Insade of Mexico has six locations in Mexico and is proud to extend its trenchless capabilities by introducing new technology to the country. Insade has completed a lateral renewal project in Guadalajara, which included renewing approximately 500 laterals using the T-Liner process.
Sewer rehabilitation projects in the United States have grown to a level where the contracts are consisting solely of lateral lining or lateral lining represents the majority of the contract work as professional engineers are recognizing the need to address laterals. At a minimum, laterals should be renewed to a level that is above the water table, and since the major portion of the cost is in the initial setup, most cities recognize how economical it is to renew the lateral from the main to at least the property line. However, some cities renew the lateral by lining all the way to the foundation. Why? Because they understand that groundwater does not know to stop at the property line.
The City of Naperville, Ill., has completed more than 1,300 T-Liners to date through a contract with Performance Pipelining Inc., of Ottawa, Ill. The reduction of inflow-and-infiltration (I/I) has exceeded the city’s expectations, and therefore a $6 million treatment plant expansion has been deferred due in large part to the I/I reduction program.
Naperville’s I/I reduction program included 1,500 cleanouts to be installed. The city received pricing of approximately $1,400 for cleanout installations made by conventional excavation. To date, city crews have installed approximately 1,500 cleanouts using LMK’s Vac-a-Tee for a turnkey price of $700 per lateral. This pricing includes the cost of materials, labor and equipment for a savings of more than $1 million.
Prince William Service Authority (PWSA) of Manassas, Va., is in its second year of lateral rehabilitation. B. Frank Joy Co. of Hyattsville, Md., is the T-Liner licensed installer contracted to renew laterals for the PWSA. The total contract includes some 2,500 laterals to be renewed. Most of the laterals are 4 in. in diameter, and lateral lengths range up to 90 ft. At the upper most end of the lateral being rehabilitated, a cleanout is installed by using a unique, non-invasive, patented process called Vac-a-Tee.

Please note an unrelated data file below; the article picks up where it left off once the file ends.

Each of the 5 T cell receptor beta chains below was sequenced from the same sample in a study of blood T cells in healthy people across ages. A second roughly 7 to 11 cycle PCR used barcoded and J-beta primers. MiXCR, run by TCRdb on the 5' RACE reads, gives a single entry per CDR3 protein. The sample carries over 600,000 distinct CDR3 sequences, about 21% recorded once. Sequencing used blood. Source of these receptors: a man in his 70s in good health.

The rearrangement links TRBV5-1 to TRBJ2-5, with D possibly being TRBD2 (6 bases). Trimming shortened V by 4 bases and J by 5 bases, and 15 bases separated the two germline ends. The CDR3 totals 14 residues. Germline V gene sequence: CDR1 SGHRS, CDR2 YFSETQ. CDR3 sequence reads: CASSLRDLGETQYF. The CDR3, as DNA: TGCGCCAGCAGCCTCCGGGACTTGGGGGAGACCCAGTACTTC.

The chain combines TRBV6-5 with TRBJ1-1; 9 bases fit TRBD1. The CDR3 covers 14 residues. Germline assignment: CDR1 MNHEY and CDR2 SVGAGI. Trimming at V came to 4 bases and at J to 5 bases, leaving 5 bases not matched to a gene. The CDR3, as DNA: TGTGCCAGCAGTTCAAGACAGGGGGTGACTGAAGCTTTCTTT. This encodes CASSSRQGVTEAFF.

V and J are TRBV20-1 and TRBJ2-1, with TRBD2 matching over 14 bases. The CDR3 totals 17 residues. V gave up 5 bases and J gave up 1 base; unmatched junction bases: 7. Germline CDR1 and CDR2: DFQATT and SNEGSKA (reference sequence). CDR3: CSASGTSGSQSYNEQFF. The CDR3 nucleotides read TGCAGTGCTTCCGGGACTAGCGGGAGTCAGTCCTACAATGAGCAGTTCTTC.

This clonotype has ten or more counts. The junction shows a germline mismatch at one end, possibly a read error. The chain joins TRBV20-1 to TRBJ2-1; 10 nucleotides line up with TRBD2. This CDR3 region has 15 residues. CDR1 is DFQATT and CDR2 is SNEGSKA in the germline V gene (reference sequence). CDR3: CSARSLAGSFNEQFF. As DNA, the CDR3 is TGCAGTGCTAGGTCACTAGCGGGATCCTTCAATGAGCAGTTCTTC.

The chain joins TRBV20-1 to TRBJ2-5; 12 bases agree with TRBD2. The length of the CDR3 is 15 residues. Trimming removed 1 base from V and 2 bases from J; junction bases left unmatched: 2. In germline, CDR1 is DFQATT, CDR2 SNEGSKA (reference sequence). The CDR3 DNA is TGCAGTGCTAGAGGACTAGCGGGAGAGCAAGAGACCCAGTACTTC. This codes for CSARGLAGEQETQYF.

This process requires a small, vacuum-excavated borehole in order to insert a proprietary saddle that snaps onto the lateral pipe. The saddle is bonded and sealed to the pipe by use of a water-activated sealant. The connection is subjected to a hydraulic exfiltration test. When the test is complete, a diamond core saw is inserted down through the cleanout riser, the crown of the lateral is cut and the coupon is removed.
Miami-Dade Water and Sewer Department of Miami-Dade County, Fla., is in full lateral lining production. The county has excavation crews that can dig and replace shallow laterals with county crews at an economical price. The deeper the lateral pipe, the more interesting things become due to the water table and the size of the excavation required. The water table is extremely high, which leads to significant hydrostatic head on lateral connections. Many of the sewer lines were originally installed by divers fitting the pipe together underwater because pumping down the ditch was not possible. The groundwater travels through layers of coral that encompass most of Miami’s subterranean conditions. Due to the adverse conditions, the county is renewing approximately 800 laterals on this pilot project as part of its I/I reduction program.
“Our crews are busy in Miami-Dade and many other cities, as lateral projects in south Florida are in demand,” says John Rinehart of LMK Pipe Renewal LLC of Fort Lauderdale, Fla.
New Castle County, Del., has embarked on a multi-decade program of sewer rehabilitation to reduce the volume of I/I entering its sanitary system, especially during rain storms. The county identified those portions of the system that are leaking the most and is progressively rehabilitating all facets of its system within these leaky neighborhoods with the goal of significantly reducing I/I. Jim Shelton of Malcolm Pirnie, who serves as New Castle County’s program manager for this sewer rehab program, says, “Malcolm Pirnie and New Castle County realized early on in this program two main things: First, a lot of the leakage was from the lateral connection back to the house and second, lining the mains and laterals without eliminating the leakage at the connection would have almost no impact on I/I reduction.